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Thursday, February 09, 2012


It's been a long while — approximately five months, to be precise — since my last look at what's currently out at the comics shops and frankly there has not been much worth discussing during all that time, so let's get back on track and start things off with what gets my vote as Book of the Week (and maybe of the year).

Warner Brothers animation wunderkind Bruce Timm is honored with the stunning NAUGHTY AND NICE: THE GOOD GIRL ART OF BRUCE TIMM, a hefty coffee table book of his hot chick art from Flesk Publications. I'm a sucker for even the most minor of Timm's artwork, so this huge festival of pulchritudinous eye-candy is like a gift for the gods. The paperback edition goes for fifty bucks in stores and the deluxe slipcased hardcover edition is a hundred bucks, so it was too pricey for me to pick up today but a brief perusal of it has me saving up for the deluxe. Simply put, it's fucking beautiful and a must-have that belongs on any serious comics and animation design fan's bookshelf immediately. The paperback's available on Amazon for nearly twenty bucks less than in stores, and the deluxe edition, as far as I'm aware, is only available in comics shops. HIGHEST RECOMMENDATION


The inaugural issue of KEVIN KELLER is out, so hit the comics shops and show your support of there finally being an out gay character in the Archie soap opera of "typical teen" shenanigans. It's nothing earthshaking in its content, but Kevin's definitely welcome for being written as just another Riverdaler, albeit one who just happens to be gay. An amusing segment features a nervous Kevin about to go on his first date, and he makes the mistake of taking fashion advice from that douchebag Reggie. Seriously, it's just the latest bit of evidence supporting the need for Reggie's public execution. Just be aware that there are a couple of covers for this, as well as a hardcover collecting Kevin's introductory appearances. Man, Archie dating a black chick, homosexuals running around... Welcome to contemporary America, Riverdale! About goddamned time!


This series is one of the handful of "New 52" series that I haven't surgically excised from my monthly reading like some form of four-color cancer, but it's taken a while to fully click. This latest installment is highly recommend for being the first issue of the relaunched series that really fires on all cylinders, and its segment giving the preamble to the New 52's version of Harley Quinn's origin features excellent scripting by Adam Glass. The one universal complaint about this that I also share is the dislike of Harley's current design, which takes her away from her conceptual roots as a mad harlequin and in the process makes her very name make no sense. There's nothing about her look that in any way says "harlequin," and instead she looks like another of the legion of generic punker/Goth chicks who infest Manhattan's Lower East Side. However, by this point I've accepted that we're stuck with it, so I just ignore it. But whatever the case, this is one of the few New 52 books that I'm sticking with.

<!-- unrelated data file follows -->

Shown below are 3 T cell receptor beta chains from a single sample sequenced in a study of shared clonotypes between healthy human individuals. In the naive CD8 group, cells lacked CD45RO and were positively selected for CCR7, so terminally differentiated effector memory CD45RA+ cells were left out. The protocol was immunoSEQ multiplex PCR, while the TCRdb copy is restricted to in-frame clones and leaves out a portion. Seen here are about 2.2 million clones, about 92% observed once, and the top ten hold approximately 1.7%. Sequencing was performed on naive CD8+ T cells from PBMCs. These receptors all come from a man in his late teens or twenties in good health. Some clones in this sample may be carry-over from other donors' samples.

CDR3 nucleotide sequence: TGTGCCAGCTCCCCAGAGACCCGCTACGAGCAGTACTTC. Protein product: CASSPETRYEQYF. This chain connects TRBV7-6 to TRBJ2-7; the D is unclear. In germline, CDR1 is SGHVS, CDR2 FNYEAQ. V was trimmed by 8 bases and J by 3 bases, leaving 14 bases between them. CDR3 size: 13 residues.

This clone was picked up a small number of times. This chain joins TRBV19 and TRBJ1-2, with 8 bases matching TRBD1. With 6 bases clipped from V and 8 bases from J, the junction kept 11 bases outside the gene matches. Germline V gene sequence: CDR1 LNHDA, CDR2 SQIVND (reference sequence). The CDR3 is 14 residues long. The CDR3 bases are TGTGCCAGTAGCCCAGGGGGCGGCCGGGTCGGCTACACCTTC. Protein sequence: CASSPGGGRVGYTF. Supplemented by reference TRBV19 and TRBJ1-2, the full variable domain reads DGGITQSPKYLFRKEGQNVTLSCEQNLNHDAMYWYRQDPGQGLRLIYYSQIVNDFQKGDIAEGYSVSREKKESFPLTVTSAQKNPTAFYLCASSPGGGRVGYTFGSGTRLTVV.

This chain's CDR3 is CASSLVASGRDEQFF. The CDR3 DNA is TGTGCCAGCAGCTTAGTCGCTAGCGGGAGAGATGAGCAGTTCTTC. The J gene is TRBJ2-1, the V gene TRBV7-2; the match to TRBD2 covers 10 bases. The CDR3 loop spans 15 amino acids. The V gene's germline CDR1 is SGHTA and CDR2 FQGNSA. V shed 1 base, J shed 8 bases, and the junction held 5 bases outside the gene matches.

This issue continues a streak of fun that marks the first time I've read a monthly X-Men book regularly in over twenty years. (I have read some of the significant arcs from the past two decades but only once they were collected, and much of that stuff did not merit buying on a month-to-month basis.) The current status quo finds Wolverine the unlikely headmaster of the Jean Grey School for Higher Learning (Jean's apparently dead, again, and the school was built in honor of her memory) and the place is swarming with an assortment of oddball mutant and alien students. The series is lighter in tone than usual convoluted mess that's been the inter-connected X-saga for the past two decades or so, and that's only a good thing. It's funny, character-driven, and earns extra points for the exceptional art by Nick Bradshaw and Walden Wong. At a time when many of Marvel's books are visually uninspired or straight-up ugly to look at, good art is to be appreciated, and exceptional art even moreso. HIGHLY RECOMMENDED.


A mediocre issue with inconsistent but largely bland art by Mike Choi. To be fair, five straight issues of Doug Mahnke will spoil anybody, but with Geoff Johns' scripting on this series pretty much spinning its wheels in various not very engaging ways, dull art is not exactly what this book needs. I've championed what Johns was doing on GREEN LANTERN from the moment he took the reigns through to the end of the Sinestro Corps War arc, but it's been apparent ever since that Johns seems to have mostly run out of ideas and only occasionally allows sparse moments of brilliance to shine through years' worth of middle-of-the-road filler and occasionally outright crap like the much-maligned "Skittles Lantern Corps" mess. With his duties within DC's administrative infrastructure presumably eating up a lot of his time, as well as scripting AQUAMAN, it may be time to turn this series over to some fresh talent...

Lastly comes this specialty item that may or may not be available at you local comics shop, depending on whether they chose to order it.

The uber-talented Stephane Roux has released this small sketchbook featuring seven portraits of assorted sultry jungle girls, and since I'm a huge fan of Roux's art and also of jungle girls, this convention-style sketchbook is a win-win. RECOMMENDED.

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